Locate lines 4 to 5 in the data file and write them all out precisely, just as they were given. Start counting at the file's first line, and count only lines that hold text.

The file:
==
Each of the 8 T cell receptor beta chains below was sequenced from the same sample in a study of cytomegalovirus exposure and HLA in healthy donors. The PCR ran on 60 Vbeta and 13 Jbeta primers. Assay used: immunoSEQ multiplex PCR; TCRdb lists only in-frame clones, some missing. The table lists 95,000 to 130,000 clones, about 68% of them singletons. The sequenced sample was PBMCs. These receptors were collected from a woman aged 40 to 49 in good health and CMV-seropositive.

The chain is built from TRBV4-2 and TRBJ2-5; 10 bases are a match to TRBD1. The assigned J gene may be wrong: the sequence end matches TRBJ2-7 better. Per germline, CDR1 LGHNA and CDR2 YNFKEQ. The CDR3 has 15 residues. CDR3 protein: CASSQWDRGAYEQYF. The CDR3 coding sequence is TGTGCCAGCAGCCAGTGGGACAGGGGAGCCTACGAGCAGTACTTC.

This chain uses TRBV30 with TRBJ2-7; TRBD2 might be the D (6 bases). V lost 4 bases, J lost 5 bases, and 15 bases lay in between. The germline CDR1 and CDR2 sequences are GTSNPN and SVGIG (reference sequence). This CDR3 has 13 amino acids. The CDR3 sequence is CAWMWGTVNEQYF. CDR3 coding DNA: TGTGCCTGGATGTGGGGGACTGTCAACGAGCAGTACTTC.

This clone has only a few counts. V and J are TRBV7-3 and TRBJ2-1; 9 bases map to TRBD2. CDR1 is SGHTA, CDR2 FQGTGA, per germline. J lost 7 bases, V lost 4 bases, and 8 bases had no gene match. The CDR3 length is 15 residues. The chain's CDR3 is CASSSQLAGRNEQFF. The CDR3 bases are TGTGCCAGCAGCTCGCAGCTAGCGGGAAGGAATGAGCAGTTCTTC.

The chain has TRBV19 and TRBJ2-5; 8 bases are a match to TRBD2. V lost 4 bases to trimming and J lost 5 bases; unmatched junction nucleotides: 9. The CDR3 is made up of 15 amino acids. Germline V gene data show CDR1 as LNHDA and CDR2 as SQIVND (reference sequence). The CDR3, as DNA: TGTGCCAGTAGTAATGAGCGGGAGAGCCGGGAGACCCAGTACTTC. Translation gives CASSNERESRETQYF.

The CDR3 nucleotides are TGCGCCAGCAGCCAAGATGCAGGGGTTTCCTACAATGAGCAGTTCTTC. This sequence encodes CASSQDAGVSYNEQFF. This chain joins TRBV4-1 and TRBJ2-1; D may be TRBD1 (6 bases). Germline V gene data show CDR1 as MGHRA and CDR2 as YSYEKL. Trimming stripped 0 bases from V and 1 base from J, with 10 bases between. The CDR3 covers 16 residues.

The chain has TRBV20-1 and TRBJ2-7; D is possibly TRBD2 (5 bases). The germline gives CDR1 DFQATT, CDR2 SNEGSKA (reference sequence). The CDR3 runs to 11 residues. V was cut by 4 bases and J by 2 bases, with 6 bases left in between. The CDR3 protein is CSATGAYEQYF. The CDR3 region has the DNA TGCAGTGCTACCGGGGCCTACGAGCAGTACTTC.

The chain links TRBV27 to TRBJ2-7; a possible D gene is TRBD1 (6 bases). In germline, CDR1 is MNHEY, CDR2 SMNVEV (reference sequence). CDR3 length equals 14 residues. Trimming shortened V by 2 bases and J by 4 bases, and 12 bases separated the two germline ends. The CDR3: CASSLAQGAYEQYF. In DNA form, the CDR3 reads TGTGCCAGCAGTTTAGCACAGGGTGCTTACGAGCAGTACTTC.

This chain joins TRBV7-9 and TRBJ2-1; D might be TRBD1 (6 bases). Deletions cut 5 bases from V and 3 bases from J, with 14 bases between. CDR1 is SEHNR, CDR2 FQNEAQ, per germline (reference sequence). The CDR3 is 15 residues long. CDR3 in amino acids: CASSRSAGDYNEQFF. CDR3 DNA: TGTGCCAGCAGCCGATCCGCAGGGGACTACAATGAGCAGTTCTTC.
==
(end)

This clone has only a few counts. V and J are TRBV7-3 and TRBJ2-1; 9 bases map to TRBD2. CDR1 is SGHTA, CDR2 FQGTGA, per germline. J lost 7 bases, V lost 4 bases, and 8 bases had no gene match. The CDR3 length is 15 residues. The chain's CDR3 is CASSSQLAGRNEQFF. The CDR3 bases are TGTGCCAGCAGCTCGCAGCTAGCGGGAAGGAATGAGCAGTTCTTC.

The chain has TRBV19 and TRBJ2-5; 8 bases are a match to TRBD2. V lost 4 bases to trimming and J lost 5 bases; unmatched junction nucleotides: 9. The CDR3 is made up of 15 amino acids. Germline V gene data show CDR1 as LNHDA and CDR2 as SQIVND (reference sequence). The CDR3, as DNA: TGTGCCAGTAGTAATGAGCGGGAGAGCCGGGAGACCCAGTACTTC. Translation gives CASSNERESRETQYF.